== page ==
What we need in this country is for the publishers who will give Scottish culture a chance to be given a chance themselves. A chance to operate without being flooded by UK books, most of them rubbish books, UK bookchains, |UK newspapers reviewing UK books (and occasionally tossing a crumb or two in the form of Scottish writing specials), Scottish arts quangos staffed by arts administrators from England. You know the sort of thing.

There are publishers in Scotland, producing respectable numbers of books, providing a way forward for writers, and the ones I am thinking of are completely unsubsidised. They like being unsubsidised because that means there is no outside control or censorship of their work.

If our Scottish media were not so taken up with pushing the rubbish that comes from the London industry, and I’m here talking about the greed books rather than the literary ones, these publishers could get their good new writers into a little bit of Scottish limelight, which would very much help. We’d much appreciate being out from under the cloud that is the UK publicity circus. We’d like it if unionist journalists did not nobble us at parties and say “You’ll never get anywhere” as though it was not them that was seeing to that. We’re selling books at events and by post and through the internet that do not get into the Bookseller’s national figures, and these books are Scottish books.

Meanwhile people who really want to see Scottish culture survive are finding ways to survive as writers. They are filling venues with their performances and commanding a good ticket price. They are publishing e-books and pamphlets and distributing them in numbers that rival the close-guarded figures of establishment poetry sales. They are leading discussion and debate on facebook and other internet sites. They just don’t show up on the official book sales figures which are fast becoming obsolete.

It’s an exciting and fast moving time for books and for writers. The young city population is alert to readings both of poetry and prose. Writer-reader relations are better than ever before, with safe communication for authors in twitter accounts and a pattern of public meetings and book signings. All universities, and that includes those in Scotland, have writer education programmes which give opportunities to all and secure teaching jobs for quite a few writers. No writer need be isolated, they can join internet groups and lists and local writers workshops and publish pamphlets or e-books when they are inclined, and this activity doesn’t hurt the more high profile level of writing in the least, in fact it probably brings more and better readers. All writers in Scotland can do very well these days. They won’t get rich unless they are among the few who will ever really have what it takes, but every one of them can follow their own intellectual journeys and have fun.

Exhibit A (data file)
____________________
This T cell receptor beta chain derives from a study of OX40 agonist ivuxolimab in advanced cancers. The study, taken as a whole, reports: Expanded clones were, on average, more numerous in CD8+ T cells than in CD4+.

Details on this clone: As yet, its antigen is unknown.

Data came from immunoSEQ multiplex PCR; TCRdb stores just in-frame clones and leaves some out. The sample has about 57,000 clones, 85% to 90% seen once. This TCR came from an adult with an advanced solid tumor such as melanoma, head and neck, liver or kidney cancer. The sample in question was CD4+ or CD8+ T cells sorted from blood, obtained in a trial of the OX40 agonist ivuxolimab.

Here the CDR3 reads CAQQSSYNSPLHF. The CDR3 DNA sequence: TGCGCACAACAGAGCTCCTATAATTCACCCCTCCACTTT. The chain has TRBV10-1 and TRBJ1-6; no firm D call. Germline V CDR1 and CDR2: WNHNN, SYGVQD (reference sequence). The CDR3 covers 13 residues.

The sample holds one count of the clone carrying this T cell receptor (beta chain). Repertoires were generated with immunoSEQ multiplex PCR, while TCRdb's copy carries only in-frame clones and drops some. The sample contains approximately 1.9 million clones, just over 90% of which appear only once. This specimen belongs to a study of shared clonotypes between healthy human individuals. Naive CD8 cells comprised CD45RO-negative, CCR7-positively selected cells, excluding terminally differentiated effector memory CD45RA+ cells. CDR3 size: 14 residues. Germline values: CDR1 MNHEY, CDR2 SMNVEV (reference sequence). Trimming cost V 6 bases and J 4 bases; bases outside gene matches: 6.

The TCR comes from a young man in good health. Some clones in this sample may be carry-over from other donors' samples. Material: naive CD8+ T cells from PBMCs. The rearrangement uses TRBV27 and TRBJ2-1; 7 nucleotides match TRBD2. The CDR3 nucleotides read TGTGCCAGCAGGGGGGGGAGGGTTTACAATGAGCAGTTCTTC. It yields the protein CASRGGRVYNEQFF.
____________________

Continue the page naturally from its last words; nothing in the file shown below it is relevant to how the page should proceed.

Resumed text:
I know that Hugh Andrew and Jamie Byng and such publishers want to see rich and important publishing houses based in Scotland. In order to compete, however, it is very difficult not to abandon Scotland other than as simply a home base – the great tradition of the Edinburgh publisher – so they pay attention to American culture and they are expected to hang out at Hay-on-Wye Festival – recently described as a London bookmen on holiday jaunt – but these kinds of efforts are increasingly out of date. Even the once beautiful Hay-on-Wye is becoming out of date, I can report (I was there this summer).